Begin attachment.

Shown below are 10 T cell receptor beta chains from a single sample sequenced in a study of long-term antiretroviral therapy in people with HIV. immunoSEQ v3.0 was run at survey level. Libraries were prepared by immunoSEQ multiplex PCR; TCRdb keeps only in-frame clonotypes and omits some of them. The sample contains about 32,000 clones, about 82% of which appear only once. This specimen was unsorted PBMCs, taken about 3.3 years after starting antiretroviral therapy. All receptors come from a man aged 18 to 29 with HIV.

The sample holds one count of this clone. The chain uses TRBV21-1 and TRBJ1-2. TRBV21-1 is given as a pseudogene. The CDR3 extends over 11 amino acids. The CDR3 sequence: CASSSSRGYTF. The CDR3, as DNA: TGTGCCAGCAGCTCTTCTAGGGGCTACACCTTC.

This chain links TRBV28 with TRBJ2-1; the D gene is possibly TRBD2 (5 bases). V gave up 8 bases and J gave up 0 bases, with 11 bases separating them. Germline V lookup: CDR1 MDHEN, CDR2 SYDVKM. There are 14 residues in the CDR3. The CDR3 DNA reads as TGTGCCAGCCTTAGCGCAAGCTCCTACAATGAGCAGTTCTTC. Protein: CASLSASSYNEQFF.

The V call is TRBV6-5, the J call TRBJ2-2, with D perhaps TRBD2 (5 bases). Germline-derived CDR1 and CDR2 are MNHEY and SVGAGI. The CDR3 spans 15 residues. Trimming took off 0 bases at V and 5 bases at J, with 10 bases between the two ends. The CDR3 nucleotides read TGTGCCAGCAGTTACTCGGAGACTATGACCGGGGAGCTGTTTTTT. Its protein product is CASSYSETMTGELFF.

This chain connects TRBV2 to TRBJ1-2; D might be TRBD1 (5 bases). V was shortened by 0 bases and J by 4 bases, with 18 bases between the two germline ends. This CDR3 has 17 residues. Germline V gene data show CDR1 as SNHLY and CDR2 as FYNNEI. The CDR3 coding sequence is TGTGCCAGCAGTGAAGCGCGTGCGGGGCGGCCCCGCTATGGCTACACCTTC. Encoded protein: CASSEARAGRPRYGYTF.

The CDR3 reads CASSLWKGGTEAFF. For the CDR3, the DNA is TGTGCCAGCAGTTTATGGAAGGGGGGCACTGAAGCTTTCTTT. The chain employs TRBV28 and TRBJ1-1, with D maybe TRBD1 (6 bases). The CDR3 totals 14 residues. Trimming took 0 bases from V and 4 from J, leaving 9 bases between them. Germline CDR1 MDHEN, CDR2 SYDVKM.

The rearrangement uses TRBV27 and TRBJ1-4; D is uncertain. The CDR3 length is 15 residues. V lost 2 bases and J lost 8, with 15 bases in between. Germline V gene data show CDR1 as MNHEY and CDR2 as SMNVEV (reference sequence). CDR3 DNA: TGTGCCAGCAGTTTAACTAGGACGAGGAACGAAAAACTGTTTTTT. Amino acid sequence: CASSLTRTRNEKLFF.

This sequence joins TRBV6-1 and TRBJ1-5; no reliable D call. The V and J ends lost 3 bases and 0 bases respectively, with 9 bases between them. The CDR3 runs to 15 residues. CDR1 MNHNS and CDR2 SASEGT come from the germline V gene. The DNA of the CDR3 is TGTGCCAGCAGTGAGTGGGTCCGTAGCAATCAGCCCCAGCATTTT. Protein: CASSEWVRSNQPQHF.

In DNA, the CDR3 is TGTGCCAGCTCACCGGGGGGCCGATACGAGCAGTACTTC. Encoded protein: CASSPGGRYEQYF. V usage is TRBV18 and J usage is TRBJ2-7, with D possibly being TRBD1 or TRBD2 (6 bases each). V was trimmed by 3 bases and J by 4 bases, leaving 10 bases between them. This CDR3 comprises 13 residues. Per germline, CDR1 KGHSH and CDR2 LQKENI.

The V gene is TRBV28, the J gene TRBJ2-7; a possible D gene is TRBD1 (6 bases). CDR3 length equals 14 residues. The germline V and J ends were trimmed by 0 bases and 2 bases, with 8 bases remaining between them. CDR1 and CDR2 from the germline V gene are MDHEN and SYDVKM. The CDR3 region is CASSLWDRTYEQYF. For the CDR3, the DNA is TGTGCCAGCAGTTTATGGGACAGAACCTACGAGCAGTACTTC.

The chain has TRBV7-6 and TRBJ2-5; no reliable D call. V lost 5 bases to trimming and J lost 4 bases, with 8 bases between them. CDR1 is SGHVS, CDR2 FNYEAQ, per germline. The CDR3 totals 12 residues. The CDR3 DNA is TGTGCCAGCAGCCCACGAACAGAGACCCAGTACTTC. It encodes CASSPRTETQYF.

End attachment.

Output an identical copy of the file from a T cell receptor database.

Shown below are 10 T cell receptor beta chains from a single sample sequenced in a study of long-term antiretroviral therapy in people with HIV. immunoSEQ v3.0 was run at survey level. Libraries were prepared by immunoSEQ multiplex PCR; TCRdb keeps only in-frame clonotypes and omits some of them. The sample contains about 32,000 clones, about 82% of which appear only once. This specimen was unsorted PBMCs, taken about 3.3 years after starting antiretroviral therapy. All receptors come from a man aged 18 to 29 with HIV.

The sample holds one count of this clone. The chain uses TRBV21-1 and TRBJ1-2. TRBV21-1 is given as a pseudogene. The CDR3 extends over 11 amino acids. The CDR3 sequence: CASSSSRGYTF. The CDR3, as DNA: TGTGCCAGCAGCTCTTCTAGGGGCTACACCTTC.

This chain links TRBV28 with TRBJ2-1; the D gene is possibly TRBD2 (5 bases). V gave up 8 bases and J gave up 0 bases, with 11 bases separating them. Germline V lookup: CDR1 MDHEN, CDR2 SYDVKM. There are 14 residues in the CDR3. The CDR3 DNA reads as TGTGCCAGCCTTAGCGCAAGCTCCTACAATGAGCAGTTCTTC. Protein: CASLSASSYNEQFF.

The V call is TRBV6-5, the J call TRBJ2-2, with D perhaps TRBD2 (5 bases). Germline-derived CDR1 and CDR2 are MNHEY and SVGAGI. The CDR3 spans 15 residues. Trimming took off 0 bases at V and 5 bases at J, with 10 bases between the two ends. The CDR3 nucleotides read TGTGCCAGCAGTTACTCGGAGACTATGACCGGGGAGCTGTTTTTT. Its protein product is CASSYSETMTGELFF.

This chain connects TRBV2 to TRBJ1-2; D might be TRBD1 (5 bases). V was shortened by 0 bases and J by 4 bases, with 18 bases between the two germline ends. This CDR3 has 17 residues. Germline V gene data show CDR1 as SNHLY and CDR2 as FYNNEI. The CDR3 coding sequence is TGTGCCAGCAGTGAAGCGCGTGCGGGGCGGCCCCGCTATGGCTACACCTTC. Encoded protein: CASSEARAGRPRYGYTF.

The CDR3 reads CASSLWKGGTEAFF. For the CDR3, the DNA is TGTGCCAGCAGTTTATGGAAGGGGGGCACTGAAGCTTTCTTT. The chain employs TRBV28 and TRBJ1-1, with D maybe TRBD1 (6 bases). The CDR3 totals 14 residues. Trimming took 0 bases from V and 4 from J, leaving 9 bases between them. Germline CDR1 MDHEN, CDR2 SYDVKM.

The rearrangement uses TRBV27 and TRBJ1-4; D is uncertain. The CDR3 length is 15 residues. V lost 2 bases and J lost 8, with 15 bases in between. Germline V gene data show CDR1 as MNHEY and CDR2 as SMNVEV (reference sequence). CDR3 DNA: TGTGCCAGCAGTTTAACTAGGACGAGGAACGAAAAACTGTTTTTT. Amino acid sequence: CASSLTRTRNEKLFF.

This sequence joins TRBV6-1 and TRBJ1-5; no reliable D call. The V and J ends lost 3 bases and 0 bases respectively, with 9 bases between them. The CDR3 runs to 15 residues. CDR1 MNHNS and CDR2 SASEGT come from the germline V gene. The DNA of the CDR3 is TGTGCCAGCAGTGAGTGGGTCCGTAGCAATCAGCCCCAGCATTTT. Protein: CASSEWVRSNQPQHF.

In DNA, the CDR3 is TGTGCCAGCTCACCGGGGGGCCGATACGAGCAGTACTTC. Encoded protein: CASSPGGRYEQYF. V usage is TRBV18 and J usage is TRBJ2-7, with D possibly being TRBD1 or TRBD2 (6 bases each). V was trimmed by 3 bases and J by 4 bases, leaving 10 bases between them. This CDR3 comprises 13 residues. Per germline, CDR1 KGHSH and CDR2 LQKENI.

The V gene is TRBV28, the J gene TRBJ2-7; a possible D gene is TRBD1 (6 bases). CDR3 length equals 14 residues. The germline V and J ends were trimmed by 0 bases and 2 bases, with 8 bases remaining between them. CDR1 and CDR2 from the germline V gene are MDHEN and SYDVKM. The CDR3 region is CASSLWDRTYEQYF. For the CDR3, the DNA is TGTGCCAGCAGTTTATGGGACAGAACCTACGAGCAGTACTTC.

The chain has TRBV7-6 and TRBJ2-5; no reliable D call. V lost 5 bases to trimming and J lost 4 bases, with 8 bases between them. CDR1 is SGHVS, CDR2 FNYEAQ, per germline. The CDR3 totals 12 residues. The CDR3 DNA is TGTGCCAGCAGCCCACGAACAGAGACCCAGTACTTC. It encodes CASSPRTETQYF.